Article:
The physical health diagnosis I would give KF is major depressive disorder. KF has no past medical history so I feel it would be necessary to order a TSH with reflux FT4 to rule of hypothyroidism, BMP to check for electrolyte abnormalities, urine drug screen to check for substance use disorders, Vitamin D/ Vitamin B12/ Folate level to check for vitamin deficiency, and EKG to look for any arrythmias (Hollier, 2018). I would like to prescribe a selective serotonin reuptake inhibitor (SSRI) for KF because this class of medication is considered to be the first-line treatment for depression (Hollier, 2018). I would start KF on citalopram 20 mg PO daily. Citalopram is a SSRI and the mechanism of action of this drug is inhibition of the central nervous systems reuptake of serotonin (Porter, 2018). KF should start to feel better in 4 weeks but it could take 8-12 weeks for the full response to be noted for this medication (Porter, 2018). This medication is appropriate for KF because SSRIs have the greatest rate for remission of depression as well as the fewer side effects than other classes of antidepressant (Hollier, 2018). Some common side effects of this medication include nausea, dry mouth, tremors, constipation/diarrhea, and common cold symptoms (Porter, 2018). I would schedule KF for a follow-up visit in 1 week and strongly urge her to return sooner if she notices worsening of symptoms or has any other concerns. I would give KF referral information to a behavioral health specialist because medications alone will not effectively manage her depression.
Dr. C and class,
SSRIs are considered first line treatment for depression because they have a higher success rate and tend to have fewer unwanted side effects than other antidepressants. At this time there is a great deal of debate about the safety of prescribing this class of medication to children and adolescents. The literature is conflicting as some recommend this practice while other express caution. This conflicting information has led to uncertainty in practitioners on appropriate treatment of pediatrics with psychiatric disorders. In a recent systematic review of research studies findings indicated that treatment of pediatric patients with SSRIs for common psychiatric disorders was more beneficial than treatment with a placebo (Locher, Koechlin, & Zion, 2017). While this information is positive the study also found that there was also an increase in treatment of emergent situations such as suicidal thoughts and attempts in this population while taking SSRIs (Locher et al., 2017). This risk does not exclude this patient population from being treated with this class of medication, but it does require the practitioner to proceed with caution when prescribing. NR601 Week 3 Case Study Paper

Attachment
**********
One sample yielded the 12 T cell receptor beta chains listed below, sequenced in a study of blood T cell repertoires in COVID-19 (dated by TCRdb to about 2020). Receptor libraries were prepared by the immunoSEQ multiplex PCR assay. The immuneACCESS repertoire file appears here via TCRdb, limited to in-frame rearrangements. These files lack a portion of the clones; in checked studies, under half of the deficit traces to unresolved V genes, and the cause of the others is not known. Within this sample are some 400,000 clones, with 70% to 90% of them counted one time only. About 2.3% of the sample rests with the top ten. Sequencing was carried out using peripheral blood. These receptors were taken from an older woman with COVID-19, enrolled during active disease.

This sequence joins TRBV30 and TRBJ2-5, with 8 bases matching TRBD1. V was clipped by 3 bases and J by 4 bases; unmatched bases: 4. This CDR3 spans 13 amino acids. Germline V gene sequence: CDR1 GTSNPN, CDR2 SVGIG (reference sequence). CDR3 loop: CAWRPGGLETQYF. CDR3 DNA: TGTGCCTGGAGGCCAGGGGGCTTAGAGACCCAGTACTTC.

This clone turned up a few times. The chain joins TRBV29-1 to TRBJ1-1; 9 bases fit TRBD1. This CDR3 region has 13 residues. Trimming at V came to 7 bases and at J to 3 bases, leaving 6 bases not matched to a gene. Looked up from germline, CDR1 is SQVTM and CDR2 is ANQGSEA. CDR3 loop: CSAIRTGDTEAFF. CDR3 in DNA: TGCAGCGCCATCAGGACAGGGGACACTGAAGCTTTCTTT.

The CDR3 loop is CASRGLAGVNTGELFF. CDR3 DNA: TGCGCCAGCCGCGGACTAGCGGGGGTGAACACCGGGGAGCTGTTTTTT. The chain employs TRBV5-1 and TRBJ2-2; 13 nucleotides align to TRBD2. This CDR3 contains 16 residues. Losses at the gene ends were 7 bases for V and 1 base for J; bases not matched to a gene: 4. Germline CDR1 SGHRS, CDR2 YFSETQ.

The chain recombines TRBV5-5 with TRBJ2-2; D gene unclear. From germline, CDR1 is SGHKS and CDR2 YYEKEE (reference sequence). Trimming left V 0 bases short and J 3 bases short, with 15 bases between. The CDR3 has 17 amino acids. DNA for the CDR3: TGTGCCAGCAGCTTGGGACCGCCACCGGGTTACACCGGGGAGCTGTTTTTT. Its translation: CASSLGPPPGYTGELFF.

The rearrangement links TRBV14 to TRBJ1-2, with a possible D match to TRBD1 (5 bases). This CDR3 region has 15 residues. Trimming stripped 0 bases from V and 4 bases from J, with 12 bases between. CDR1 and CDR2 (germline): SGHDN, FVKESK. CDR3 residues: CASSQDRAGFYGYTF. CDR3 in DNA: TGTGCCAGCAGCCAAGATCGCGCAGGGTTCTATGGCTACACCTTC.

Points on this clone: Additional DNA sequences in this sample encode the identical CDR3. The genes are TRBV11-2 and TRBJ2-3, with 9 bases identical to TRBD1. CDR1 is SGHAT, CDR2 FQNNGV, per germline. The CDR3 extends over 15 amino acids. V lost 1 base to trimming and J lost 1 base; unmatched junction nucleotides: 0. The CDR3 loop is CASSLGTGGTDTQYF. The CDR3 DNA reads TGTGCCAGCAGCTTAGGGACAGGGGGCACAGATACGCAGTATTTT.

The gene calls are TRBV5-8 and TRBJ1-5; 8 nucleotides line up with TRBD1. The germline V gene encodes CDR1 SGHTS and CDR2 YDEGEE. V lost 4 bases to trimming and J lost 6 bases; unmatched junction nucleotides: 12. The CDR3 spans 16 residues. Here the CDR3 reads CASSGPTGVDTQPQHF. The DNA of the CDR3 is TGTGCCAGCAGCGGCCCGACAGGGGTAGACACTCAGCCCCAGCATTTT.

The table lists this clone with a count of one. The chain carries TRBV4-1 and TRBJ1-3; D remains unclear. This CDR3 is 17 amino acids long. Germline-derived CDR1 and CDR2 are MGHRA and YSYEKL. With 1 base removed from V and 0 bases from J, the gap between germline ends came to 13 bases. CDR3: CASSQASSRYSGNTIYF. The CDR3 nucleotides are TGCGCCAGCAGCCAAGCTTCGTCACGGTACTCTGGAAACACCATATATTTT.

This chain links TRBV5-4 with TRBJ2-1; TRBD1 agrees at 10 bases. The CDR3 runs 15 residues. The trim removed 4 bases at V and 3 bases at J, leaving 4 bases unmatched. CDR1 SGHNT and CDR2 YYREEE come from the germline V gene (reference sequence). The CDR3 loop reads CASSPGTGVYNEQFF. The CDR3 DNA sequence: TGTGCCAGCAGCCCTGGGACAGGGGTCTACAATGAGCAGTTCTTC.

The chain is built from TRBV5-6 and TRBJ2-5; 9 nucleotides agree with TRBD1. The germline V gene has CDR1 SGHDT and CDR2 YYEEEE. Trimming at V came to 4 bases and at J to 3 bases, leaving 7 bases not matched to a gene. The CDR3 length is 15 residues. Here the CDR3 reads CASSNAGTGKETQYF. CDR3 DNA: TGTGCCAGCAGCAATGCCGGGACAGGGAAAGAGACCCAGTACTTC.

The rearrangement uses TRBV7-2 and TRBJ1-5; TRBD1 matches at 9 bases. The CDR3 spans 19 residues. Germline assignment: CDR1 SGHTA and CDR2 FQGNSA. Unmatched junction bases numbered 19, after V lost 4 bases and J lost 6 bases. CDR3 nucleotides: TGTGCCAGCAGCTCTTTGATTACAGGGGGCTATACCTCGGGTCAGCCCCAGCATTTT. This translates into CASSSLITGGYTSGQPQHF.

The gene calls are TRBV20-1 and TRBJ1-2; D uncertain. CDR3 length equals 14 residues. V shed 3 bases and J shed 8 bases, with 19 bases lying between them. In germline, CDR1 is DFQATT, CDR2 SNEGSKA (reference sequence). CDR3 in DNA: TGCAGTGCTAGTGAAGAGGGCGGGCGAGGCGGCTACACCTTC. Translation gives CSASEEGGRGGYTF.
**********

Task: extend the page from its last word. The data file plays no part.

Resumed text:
Hollier, A. (2018). Clinical guidelines in primary care (3rd ed.). Lafayette, LA: Advance Practice Education Associates, Inc.
Locher, C., Koechlin, H., & Zion, S. R. (2017). Efficacy and safety of selective serotonin reuptake inhibitors, Sserotonin-norepinephrine reuptake inhibitors, and placebo for common psychiatric disorders among children and adolescents. JAMA psychiatry, 74(10), 1011-1020. http://dx.doi.org/1011-1020. doi:10.1001/jamapsychiatry.2017.2432
Locher, C., Koechlin, H., Zion, S. R., Werner, C., Pine, D. S., Kirsch, I., … Kossowsky, J. (2017). Efficacy and safety of selective serotonin reuptake inhibitors, serotonin-norepinephrine reuptake inhibitors, and placebo for common psychiatric disorders among children and adolescents. JAMA Psychiatry, 74(10), 1011-0120. http://dx.doi.org/10.1001/jamapsychiatry.2017.2432
Piotrowski, C. (2018). The status of the Beck inventories (BDI, BAI) in psychology training and practice: A major shift in clinical acceptance. Journal of Applied Biobehavioral Research, 23(3). http://dx.doi.org/10.1111/jabr.12112
Porter, R. S. (2018). Merck Manual of Diagnosis and Therapy (20th ed.). Retrieved from https://www.merckmanuals.com/professional/resources/brand-names-of-some- commonly-used-drugs
Rohan, K. J., Rough, J. N., Evans, M., Ho, S., Meyerhoff, J., Roberts, L. M., & Vacek, P. M. (2016). A protocol for the Hamilton Rating Scale for Depression: Item scoring rules, rater training, and outcome accuracy with data on its application in a clinical trial. Journal of Affective Disorders, 200, 111-118. http://dx.doi.org/10.1016/j.jad.2016.01.051